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In an age of big challenges, high expectations, and short news cycles, local leaders face more pressure than ever to deliver quick fixes. But they should resist the urge to always act fast, according to social entrepreneur Sascha Haselmayer, who, in his new book “The Slow Lane,” argues that effective change requires that cities pump the brakes from time to time.
That’s because, Haselmayer explains, there’s no way to truly solve complex problems in sustainable ways without also creating and holding space to meaningfully engage with, learn from, and build trust among affected communities. And that takes time.
Haselmayer draws on his decades of experience working in city innovation—currently at Ashoka and previously helping cities take creative approaches to procurement—and cites examples from government, business, and social movements to spotlight five principles that can help leaders embrace “slow lane” approaches to innovation. His ideas, which work hand-in-hand with critical capacities Bloomberg Philanthropies helps build within local governments, such as civic engagement, co-creation, collaboration, and design-led innovation, include:
- hold the urgency and don’t rush to action
- listen to the people impacted by change
- share agency with them
- nurture curiosity and seek new ideas, and
- use technology as an enabler of change, not a silver bullet.
We spoke with Haselmayer to learn more about how local leaders can achieve impact in the slow lane. Here are four takeaways.
It’s not easy to get out of the fast lane.
The search for quick fixes exerts a strong gravitational pull on local leaders. “That’s because it plays on our fears,” says Haselmayer, whose first recommendation is that city leaders resist urgency in order to “move at the speed of trust.” When problems are big and the stakes are high, “we feel more comfortable doing something than observing and listening. We look for whatever seems to fit, and then jump into action.”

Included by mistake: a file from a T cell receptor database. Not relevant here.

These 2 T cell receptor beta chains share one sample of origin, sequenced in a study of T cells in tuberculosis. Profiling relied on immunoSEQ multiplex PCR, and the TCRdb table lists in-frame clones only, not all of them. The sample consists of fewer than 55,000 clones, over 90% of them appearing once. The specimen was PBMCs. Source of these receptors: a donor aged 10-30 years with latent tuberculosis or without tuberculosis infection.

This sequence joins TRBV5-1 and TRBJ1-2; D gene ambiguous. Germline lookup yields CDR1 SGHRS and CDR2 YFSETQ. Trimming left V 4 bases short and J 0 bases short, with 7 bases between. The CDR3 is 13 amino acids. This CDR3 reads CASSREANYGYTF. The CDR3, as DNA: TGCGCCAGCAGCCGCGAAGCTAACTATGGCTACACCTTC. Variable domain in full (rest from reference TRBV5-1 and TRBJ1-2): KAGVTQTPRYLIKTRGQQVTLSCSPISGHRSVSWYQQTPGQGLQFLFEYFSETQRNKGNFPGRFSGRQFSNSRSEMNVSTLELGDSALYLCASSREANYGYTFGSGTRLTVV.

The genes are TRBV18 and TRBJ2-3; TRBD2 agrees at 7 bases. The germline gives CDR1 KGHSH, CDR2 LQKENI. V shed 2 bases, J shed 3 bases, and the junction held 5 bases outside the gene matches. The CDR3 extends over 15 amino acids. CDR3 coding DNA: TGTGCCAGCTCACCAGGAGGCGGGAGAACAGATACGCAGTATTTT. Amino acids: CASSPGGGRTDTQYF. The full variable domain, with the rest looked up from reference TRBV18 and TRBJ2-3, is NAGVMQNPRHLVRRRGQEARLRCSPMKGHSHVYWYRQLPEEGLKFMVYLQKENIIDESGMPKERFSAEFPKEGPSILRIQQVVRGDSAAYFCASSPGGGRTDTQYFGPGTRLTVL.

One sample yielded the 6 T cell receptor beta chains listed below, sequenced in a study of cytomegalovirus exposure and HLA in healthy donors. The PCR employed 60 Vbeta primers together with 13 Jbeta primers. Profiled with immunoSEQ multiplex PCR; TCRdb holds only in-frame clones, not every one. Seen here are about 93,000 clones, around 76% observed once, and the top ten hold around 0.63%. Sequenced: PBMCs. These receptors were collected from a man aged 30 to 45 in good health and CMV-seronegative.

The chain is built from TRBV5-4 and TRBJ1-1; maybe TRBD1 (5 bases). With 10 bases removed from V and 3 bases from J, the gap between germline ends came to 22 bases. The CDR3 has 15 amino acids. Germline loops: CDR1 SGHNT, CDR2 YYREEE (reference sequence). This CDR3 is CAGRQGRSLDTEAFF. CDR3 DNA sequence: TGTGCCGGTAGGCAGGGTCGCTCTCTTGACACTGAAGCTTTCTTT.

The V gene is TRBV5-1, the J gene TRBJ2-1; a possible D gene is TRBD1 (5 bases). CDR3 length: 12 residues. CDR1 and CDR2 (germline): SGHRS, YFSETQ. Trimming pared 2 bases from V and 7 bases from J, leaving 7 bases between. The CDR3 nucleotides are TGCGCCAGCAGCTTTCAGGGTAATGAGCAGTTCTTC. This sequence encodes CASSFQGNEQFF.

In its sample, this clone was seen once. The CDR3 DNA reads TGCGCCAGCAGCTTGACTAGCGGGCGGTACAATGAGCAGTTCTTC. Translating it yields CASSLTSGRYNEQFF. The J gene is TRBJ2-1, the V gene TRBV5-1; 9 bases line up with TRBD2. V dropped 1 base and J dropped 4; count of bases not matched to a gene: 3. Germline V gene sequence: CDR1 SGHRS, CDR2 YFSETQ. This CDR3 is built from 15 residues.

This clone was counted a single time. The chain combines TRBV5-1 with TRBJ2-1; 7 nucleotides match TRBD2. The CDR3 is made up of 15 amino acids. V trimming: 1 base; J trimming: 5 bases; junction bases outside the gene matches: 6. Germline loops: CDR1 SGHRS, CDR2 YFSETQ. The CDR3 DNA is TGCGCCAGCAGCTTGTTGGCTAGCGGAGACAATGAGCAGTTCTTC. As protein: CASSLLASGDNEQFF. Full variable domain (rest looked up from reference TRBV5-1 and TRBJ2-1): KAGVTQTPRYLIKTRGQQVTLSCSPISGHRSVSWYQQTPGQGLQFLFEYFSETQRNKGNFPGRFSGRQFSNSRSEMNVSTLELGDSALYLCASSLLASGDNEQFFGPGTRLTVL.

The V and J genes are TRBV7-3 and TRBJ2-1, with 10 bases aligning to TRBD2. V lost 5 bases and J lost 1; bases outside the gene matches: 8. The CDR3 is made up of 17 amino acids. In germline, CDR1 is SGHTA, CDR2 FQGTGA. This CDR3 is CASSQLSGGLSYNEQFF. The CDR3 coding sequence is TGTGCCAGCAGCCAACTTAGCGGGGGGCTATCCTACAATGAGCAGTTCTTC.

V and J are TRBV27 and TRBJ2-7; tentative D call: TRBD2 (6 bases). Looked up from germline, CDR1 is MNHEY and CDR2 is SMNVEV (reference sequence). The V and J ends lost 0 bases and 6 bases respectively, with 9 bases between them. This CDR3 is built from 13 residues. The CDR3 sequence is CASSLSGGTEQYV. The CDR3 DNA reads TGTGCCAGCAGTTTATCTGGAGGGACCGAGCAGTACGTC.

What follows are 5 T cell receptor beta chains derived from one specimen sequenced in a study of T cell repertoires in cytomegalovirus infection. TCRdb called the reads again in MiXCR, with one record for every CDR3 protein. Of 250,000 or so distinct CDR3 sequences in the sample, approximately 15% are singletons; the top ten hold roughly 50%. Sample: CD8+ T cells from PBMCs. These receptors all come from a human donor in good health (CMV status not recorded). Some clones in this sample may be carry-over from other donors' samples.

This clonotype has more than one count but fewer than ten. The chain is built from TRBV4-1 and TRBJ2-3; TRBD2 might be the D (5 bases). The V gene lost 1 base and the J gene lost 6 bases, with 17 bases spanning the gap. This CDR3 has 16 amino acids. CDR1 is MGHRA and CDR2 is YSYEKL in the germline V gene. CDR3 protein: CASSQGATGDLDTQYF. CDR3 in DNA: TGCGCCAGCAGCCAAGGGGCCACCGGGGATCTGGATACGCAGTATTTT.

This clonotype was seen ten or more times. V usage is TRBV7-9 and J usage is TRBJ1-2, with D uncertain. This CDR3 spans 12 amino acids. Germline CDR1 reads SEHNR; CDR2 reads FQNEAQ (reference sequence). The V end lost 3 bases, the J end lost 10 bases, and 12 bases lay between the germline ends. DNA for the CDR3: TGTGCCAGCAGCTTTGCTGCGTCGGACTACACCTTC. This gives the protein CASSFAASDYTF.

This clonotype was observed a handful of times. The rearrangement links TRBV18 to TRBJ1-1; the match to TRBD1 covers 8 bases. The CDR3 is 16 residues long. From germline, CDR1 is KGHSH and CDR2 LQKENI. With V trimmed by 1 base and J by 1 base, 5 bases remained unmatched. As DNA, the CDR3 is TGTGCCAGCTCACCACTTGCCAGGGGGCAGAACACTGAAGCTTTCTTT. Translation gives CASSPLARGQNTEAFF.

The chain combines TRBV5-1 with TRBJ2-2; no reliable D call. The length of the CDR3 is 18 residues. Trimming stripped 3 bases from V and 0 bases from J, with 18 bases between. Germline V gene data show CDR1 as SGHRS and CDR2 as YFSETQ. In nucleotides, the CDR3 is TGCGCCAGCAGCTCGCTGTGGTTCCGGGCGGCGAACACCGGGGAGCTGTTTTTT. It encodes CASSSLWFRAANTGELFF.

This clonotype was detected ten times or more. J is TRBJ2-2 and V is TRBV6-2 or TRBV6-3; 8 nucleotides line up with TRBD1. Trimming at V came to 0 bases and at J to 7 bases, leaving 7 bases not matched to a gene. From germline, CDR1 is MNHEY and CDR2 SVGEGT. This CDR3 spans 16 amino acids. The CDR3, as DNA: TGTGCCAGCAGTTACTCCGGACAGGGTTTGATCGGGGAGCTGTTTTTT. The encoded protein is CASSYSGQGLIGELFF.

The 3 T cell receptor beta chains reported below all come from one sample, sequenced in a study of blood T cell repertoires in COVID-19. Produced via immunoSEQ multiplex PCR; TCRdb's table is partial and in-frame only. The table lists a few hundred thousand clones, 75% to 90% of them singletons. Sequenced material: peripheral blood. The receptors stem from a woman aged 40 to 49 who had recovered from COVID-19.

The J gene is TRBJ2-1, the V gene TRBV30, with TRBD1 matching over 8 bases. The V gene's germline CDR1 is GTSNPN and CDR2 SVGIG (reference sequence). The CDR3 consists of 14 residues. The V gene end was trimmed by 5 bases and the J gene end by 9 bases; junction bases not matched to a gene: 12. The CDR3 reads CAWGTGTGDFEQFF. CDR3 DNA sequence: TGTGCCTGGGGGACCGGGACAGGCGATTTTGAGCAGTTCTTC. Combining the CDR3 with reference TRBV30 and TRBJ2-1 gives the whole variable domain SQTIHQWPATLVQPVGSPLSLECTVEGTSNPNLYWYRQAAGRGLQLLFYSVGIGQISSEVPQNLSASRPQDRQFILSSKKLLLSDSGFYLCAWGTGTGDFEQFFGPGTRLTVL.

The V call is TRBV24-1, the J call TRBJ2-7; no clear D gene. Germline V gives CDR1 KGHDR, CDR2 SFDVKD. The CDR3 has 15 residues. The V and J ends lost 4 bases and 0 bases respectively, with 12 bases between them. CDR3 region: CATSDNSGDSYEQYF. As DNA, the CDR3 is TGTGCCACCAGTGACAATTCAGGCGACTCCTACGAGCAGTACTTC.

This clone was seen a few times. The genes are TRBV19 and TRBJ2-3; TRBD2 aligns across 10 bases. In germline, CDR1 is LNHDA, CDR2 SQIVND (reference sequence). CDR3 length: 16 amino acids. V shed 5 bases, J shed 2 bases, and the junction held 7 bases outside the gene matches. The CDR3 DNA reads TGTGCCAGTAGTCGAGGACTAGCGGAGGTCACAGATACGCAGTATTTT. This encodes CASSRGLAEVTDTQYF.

That impulse looms even larger for mayors and others in the public eye. “They often think that, at a moment of crisis, you have to demonstrate your leadership by taking responsibility, owning the problem, and having the right answer right away. The fact is that rarely works.”
The slow lane isn’t about moving slowly—it’s about building long-term change that sticks.
Haselmayer cites numerous examples of social and economic change, from national to local, that rode the slow lane to success, including Iceland’s approach to the financial crisis of 2007-08. While countries like Spain rushed to bail out banks and suffered high unemployment that continues today, Iceland took a slower approach: leveraging experience and insights gained through an earlier slow-lane effort—sharing agency with residents in the creation of a new constitution—to expand the social safety net. As a result, Iceland experienced a much faster recovery than other countries.
At a more local scale, he points to changes in the New York City neighborhood of Brownsville, where a decade-plus collaboration between residents and service providers helped fuel efforts that bridged deep disparities in access to the city’s services for young children with developmental delays. New pathways for accessing services weren’t created overnight, but were the result of the collective insight and experience of the 50-plus organizations that make up the nonprofit Brownsville Partnership.